Justice Department Release

CHARLESTON, W.Va. – United States Attorney Booth Goodwin today issued the following statement regarding yesterday’s release of a potentially dangerous chemical into the southern West Virginia water supply:

“Yesterday’s release of a potentially dangerous chemical into our water supply has put hundreds of thousands of West Virginians at risk, severely disrupted our region’s economy, and upended people’s daily lives. My office and other federal law enforcement authorities have opened an investigation into the circumstances surrounding the release. We will determine what caused it and take whatever action is appropriate based on the evidence we uncover.”

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  • Dennis

    How long will it be before WVAWC asks for a BIG rate increase to cover the cost of cleanup and the lost revenues from the reduced water consumption.

  • Dale

    Don't forget big bucks for pain and suffering and mega bucks a decade from now because Johnny and Sally are unable to concentrate in school and couldn't learn to read.

  • P b and j

    Everyone relax ........ Booth's going to handle this.

  • Jason412

    The leak can be understood as an accident, something that comes with industry. Not reporting it, then when citizens complain saying it was "non-toxic" hopefully will be considered a criminal act.

    If this turns out not to be an accident, or a result of negligence their should be serious repercussions. With Exxon dealing with felony charges in PA related to them purposely pulling a plug on a fracking waste water tank and releasing 55,000 gallons of fluid into the soil hopefully there will start to be some accountability about what's dumped into the soil and streams, whether it be from Big Coal or Big Gas.

    I'm not an environmentalist at all, and like I said if it was an accident that's understandable, but I still don't understand the lack of reporting/lack of information on the toxicity from Freedom Industries.

    • The bookman

      Wow Jason that is quite a leap. Freedom is a specialty chemical company, not Big Coal. American Water was probably a customer in a twist to the story as they also manufacture and sell water treatment polymers. And the product that leaked into the Elk was a valuable commodity they produce, not a waste by product in their industry. Negligence may have played a role, and I'm sure Mr. Goodwin will eventually shed some light as to the circumstances that led to this discharge, and whether those circumstances are actionable. But to equate this situation to a felonious injection of waste byproduct is a reach by any standard and really only incites more public outrage where there is already plenty given the inconveniences and emergent fear of a contaminated water supply.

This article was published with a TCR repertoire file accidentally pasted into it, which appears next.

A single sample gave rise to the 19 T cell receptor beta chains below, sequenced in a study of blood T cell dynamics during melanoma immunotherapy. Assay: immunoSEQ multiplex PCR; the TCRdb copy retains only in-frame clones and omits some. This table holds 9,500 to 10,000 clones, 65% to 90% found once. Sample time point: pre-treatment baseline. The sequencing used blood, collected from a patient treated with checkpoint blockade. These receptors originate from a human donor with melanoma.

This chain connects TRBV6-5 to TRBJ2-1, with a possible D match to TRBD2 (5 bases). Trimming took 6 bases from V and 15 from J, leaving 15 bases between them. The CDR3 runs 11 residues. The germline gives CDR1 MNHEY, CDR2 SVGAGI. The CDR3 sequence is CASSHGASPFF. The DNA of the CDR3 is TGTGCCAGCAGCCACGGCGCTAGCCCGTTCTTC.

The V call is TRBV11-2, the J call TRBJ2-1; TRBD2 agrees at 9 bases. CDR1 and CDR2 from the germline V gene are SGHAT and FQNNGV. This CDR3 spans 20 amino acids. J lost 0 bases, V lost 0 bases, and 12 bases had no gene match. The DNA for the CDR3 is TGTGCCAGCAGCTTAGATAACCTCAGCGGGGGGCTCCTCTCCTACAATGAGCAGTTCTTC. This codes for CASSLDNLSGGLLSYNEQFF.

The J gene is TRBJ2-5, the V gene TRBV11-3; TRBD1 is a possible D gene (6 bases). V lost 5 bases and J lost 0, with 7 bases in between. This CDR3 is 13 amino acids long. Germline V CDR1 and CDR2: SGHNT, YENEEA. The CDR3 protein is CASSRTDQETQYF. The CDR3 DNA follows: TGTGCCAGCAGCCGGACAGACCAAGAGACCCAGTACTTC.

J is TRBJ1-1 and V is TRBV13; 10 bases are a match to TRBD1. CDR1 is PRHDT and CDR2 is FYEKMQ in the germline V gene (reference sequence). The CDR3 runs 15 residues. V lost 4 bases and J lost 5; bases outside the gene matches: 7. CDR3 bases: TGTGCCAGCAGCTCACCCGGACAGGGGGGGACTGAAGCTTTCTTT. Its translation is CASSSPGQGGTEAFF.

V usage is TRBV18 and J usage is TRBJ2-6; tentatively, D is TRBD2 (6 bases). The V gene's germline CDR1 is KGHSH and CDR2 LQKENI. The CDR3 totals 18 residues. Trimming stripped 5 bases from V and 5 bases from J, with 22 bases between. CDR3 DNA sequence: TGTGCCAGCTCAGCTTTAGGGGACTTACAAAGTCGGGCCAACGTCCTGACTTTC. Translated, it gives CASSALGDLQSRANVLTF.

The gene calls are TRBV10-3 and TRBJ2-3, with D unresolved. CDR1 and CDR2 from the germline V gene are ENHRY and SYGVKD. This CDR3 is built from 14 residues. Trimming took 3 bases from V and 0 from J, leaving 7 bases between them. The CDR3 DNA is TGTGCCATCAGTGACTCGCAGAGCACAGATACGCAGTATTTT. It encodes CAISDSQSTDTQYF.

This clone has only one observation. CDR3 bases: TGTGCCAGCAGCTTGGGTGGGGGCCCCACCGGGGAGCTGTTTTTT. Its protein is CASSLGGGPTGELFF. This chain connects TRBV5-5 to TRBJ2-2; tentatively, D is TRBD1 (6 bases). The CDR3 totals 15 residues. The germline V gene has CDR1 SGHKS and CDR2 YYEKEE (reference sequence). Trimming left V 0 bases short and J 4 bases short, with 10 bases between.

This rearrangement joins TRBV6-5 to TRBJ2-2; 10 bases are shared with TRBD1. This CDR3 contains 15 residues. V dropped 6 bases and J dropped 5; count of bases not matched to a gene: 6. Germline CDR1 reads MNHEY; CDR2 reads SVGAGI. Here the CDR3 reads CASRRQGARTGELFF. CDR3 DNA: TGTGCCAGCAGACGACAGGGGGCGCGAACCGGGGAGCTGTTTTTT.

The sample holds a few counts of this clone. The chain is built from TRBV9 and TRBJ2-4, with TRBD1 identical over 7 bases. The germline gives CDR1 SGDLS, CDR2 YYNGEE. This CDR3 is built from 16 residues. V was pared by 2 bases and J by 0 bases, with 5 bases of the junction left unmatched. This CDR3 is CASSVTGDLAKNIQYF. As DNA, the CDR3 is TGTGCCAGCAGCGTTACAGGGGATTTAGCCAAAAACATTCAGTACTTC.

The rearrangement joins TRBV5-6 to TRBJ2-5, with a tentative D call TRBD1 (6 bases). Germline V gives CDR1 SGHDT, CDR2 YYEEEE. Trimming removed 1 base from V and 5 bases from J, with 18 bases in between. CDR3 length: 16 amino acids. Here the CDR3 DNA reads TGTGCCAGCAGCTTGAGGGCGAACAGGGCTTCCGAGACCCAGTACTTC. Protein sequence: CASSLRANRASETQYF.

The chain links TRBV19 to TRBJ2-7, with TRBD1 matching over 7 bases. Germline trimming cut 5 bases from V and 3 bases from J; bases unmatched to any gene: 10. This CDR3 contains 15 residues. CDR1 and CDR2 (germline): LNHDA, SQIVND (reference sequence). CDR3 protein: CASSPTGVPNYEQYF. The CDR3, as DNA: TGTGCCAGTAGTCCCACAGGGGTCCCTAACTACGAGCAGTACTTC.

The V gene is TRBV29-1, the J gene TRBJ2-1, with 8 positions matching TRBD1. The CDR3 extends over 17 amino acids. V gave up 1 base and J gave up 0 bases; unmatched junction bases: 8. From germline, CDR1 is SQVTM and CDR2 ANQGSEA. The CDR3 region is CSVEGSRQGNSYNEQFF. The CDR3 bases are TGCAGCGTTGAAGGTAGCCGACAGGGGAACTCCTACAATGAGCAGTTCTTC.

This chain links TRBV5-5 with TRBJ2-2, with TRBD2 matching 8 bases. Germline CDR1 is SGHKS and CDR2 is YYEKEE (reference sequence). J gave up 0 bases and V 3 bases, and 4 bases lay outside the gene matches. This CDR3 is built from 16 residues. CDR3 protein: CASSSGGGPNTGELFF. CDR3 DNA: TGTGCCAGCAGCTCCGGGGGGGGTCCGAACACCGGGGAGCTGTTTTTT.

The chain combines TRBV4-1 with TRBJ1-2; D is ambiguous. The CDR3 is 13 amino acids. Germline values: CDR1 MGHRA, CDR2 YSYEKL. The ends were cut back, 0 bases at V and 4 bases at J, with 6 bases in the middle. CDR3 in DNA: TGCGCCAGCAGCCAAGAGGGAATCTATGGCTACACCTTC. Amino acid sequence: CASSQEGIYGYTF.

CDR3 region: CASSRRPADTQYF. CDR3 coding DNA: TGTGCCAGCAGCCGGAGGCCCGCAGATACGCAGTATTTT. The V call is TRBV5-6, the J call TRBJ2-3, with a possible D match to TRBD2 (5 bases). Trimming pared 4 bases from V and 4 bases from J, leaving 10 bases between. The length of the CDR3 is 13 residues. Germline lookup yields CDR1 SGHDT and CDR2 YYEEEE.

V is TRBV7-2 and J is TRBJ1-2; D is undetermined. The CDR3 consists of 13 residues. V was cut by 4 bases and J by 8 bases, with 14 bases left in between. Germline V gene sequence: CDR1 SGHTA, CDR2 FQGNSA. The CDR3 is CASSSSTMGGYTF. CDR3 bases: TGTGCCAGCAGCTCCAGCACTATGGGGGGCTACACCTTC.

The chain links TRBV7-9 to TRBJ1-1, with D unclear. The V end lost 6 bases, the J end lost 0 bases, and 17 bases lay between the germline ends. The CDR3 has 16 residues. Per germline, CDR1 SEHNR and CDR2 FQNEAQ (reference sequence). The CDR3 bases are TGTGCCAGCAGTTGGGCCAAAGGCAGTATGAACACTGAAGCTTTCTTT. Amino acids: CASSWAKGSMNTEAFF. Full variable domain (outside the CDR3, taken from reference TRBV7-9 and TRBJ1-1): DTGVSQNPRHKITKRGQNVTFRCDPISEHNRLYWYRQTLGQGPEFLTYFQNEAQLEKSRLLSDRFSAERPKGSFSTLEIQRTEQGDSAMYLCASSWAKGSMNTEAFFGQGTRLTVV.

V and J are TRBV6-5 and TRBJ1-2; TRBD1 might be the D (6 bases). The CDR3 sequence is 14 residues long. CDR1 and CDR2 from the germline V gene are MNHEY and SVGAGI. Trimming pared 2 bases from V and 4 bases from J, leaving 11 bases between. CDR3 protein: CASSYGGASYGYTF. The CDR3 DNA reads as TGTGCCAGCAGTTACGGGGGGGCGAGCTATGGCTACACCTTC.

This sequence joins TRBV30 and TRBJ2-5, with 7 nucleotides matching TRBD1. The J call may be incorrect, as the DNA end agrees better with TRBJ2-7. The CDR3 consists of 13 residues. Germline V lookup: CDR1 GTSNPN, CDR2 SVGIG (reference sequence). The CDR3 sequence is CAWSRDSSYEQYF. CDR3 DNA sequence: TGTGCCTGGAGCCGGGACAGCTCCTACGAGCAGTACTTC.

• Jason412

        Bookman, don't get me wrong I didn't mean to imply this was on the level of Exxon intentionally dumping 55,000 gallons of fracking waste water. I also wasn't trying to compare fracking waste water to this 4-methyl stuff.

        Like I said, accidents happen if it was a complete accident such as a pipe blowing or something they definitely should not face criminal charges for that. But the lack of reporting, followed by what reads to me like an outright lie by saying it's non-toxic, I mean those aren't accidents and as such someone should be held accountable.

        I understand the company not wanting to come out saying "the water's poisoned" to the public, but they didn't even report it to the authorities until citizens started calling 911.

        Using the Exxon thing was a bad example, but I had just read that article and was shocked to see someone actually being charges so it was still fresh on my mind.

        The actual discharge was probably an accident, and accidents do happen, and an accident isn't a criminal act. What I'm more concerned with is the fact they were reporting it as non-toxic for 5 or 6 hours after the fact. How does a company not know if a valued commodity is toxic when dumped into the water supply? Now they're "just taking an abundance of caution" Where was that caution from 10am-5pm yesterday?

        Why was WV American Water not immediately notified to shut off their intake valves?

        • The bookman

          When all the dust settles I'd bet the ranch they were alerted about the leak and came as a surprise to them. No information regarding the leak has been made public other than the chemical name. Appears to be a fairly inert product that miners come in contact with frequently. Probably had minimal monitoring on storage and they were unaware of the discharge until the public raised concern over the odor. Negligence most likely, but in the end not criminal. I see a hefty fine and public scorn, as well as Commissioner Carper's usual rants and stage antics. And a new monitoring system!

          • Jason412

            Bookman, after reading the most recent article it sounds pretty criminal.

            A citizen smells it and is worried enough to call the DEP at 8am but no one from Freedom calls it in until 12:05pm? Of all the scenario's I imagined none of them were that bad.

          • Aaron

            Freedom knows this product is stored in an aging tank on the banks of the Elk, 1 mile above the intake for the water supply for the vast majority of the Kanawha Valley. That tank should have had containment capable of holding 125% of the tank storage capacity as is required by law. They didn't and as such, their negligence is unacceptable. People need to be punished.